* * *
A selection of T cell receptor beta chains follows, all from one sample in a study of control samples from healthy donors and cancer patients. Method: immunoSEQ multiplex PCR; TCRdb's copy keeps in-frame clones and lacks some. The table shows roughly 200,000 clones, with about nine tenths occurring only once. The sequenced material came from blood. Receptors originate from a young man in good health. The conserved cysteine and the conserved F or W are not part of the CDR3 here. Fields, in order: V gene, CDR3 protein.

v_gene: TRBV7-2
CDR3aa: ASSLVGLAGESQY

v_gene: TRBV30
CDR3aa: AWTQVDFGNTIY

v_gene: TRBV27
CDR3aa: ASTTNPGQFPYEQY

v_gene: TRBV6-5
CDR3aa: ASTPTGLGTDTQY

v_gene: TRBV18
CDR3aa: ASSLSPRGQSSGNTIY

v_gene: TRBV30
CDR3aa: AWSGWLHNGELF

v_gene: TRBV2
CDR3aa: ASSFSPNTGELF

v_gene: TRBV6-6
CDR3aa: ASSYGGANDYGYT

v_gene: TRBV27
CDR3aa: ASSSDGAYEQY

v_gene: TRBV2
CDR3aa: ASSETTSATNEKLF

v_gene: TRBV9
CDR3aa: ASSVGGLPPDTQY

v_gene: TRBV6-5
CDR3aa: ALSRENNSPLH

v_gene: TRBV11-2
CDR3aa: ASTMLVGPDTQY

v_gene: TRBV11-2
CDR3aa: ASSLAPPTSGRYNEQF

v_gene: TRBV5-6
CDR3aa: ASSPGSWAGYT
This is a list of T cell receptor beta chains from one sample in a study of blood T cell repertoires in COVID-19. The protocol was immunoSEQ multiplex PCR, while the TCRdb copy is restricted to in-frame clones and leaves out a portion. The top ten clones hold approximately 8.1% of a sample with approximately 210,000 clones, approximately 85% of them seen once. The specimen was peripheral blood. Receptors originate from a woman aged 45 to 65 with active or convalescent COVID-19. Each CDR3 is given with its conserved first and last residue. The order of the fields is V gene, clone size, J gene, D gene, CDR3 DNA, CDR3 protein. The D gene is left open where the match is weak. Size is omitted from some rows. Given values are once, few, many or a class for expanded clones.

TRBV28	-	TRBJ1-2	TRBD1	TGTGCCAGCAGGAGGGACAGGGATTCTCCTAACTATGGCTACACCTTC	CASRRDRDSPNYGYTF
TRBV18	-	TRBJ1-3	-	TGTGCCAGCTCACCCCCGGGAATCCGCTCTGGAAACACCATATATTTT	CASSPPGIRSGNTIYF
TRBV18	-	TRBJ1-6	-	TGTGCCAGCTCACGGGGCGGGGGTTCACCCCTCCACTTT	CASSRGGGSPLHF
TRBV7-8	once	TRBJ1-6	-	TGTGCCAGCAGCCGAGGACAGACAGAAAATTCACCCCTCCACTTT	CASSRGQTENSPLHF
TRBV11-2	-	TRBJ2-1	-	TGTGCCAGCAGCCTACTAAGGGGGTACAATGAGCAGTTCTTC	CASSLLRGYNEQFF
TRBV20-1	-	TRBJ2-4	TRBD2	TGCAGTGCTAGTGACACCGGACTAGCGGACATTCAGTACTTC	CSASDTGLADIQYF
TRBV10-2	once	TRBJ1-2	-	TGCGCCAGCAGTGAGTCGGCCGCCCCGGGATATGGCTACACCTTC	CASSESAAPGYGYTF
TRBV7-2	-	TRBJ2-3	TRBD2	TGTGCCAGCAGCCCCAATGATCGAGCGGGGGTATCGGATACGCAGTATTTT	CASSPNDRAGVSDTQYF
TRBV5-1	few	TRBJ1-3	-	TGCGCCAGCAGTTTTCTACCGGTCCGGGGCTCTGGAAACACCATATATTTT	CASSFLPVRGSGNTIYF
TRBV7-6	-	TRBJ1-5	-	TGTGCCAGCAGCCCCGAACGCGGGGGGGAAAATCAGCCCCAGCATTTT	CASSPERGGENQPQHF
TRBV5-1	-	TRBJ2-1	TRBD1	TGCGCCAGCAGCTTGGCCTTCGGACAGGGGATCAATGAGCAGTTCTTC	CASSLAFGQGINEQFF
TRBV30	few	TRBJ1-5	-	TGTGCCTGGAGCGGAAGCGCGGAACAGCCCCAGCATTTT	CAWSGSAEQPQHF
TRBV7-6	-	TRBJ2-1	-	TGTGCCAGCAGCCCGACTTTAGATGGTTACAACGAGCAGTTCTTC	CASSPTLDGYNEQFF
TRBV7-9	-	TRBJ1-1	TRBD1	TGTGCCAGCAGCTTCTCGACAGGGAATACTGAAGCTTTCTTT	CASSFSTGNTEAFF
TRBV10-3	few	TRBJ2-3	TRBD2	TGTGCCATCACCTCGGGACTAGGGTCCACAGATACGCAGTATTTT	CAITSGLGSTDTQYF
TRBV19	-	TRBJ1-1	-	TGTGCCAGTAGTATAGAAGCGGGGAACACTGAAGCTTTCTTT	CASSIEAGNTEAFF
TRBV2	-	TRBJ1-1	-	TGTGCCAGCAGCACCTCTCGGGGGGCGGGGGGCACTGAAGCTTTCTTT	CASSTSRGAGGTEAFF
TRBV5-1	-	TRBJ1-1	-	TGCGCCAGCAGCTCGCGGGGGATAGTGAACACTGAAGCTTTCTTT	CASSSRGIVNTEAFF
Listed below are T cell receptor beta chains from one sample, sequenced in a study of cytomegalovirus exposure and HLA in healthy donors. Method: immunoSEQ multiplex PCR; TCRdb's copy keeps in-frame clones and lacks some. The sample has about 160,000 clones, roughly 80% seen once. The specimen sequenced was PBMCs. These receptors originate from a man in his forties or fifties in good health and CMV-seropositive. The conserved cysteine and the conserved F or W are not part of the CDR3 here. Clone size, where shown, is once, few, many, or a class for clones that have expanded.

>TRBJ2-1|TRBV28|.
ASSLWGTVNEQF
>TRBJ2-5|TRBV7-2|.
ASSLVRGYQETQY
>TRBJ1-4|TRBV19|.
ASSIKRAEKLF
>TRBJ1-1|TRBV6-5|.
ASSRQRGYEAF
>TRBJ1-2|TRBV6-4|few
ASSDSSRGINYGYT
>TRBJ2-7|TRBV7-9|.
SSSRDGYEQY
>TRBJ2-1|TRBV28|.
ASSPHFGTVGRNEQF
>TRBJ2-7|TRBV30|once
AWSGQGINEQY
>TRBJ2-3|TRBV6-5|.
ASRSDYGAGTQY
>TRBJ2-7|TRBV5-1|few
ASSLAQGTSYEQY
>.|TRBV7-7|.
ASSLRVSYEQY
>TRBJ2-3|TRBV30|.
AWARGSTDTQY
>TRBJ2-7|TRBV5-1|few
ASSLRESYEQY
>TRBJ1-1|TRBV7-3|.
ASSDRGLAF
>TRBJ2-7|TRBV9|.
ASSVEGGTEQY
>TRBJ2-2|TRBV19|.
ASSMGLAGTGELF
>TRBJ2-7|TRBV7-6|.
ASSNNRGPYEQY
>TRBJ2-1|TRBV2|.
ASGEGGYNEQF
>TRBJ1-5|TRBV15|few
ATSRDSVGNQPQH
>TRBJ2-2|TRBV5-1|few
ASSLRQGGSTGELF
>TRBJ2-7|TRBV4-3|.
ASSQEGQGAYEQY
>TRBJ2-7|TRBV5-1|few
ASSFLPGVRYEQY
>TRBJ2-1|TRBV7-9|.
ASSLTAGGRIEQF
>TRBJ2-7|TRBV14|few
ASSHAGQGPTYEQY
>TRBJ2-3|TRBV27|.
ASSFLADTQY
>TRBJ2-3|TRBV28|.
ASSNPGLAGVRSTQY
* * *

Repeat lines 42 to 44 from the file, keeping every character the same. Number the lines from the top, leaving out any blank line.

TRBV7-6	-	TRBJ1-5	-	TGTGCCAGCAGCCCCGAACGCGGGGGGGAAAATCAGCCCCAGCATTTT	CASSPERGGENQPQHF
TRBV5-1	-	TRBJ2-1	TRBD1	TGCGCCAGCAGCTTGGCCTTCGGACAGGGGATCAATGAGCAGTTCTTC	CASSLAFGQGINEQFF
TRBV30	few	TRBJ1-5	-	TGTGCCTGGAGCGGAAGCGCGGAACAGCCCCAGCATTTT	CAWSGSAEQPQHF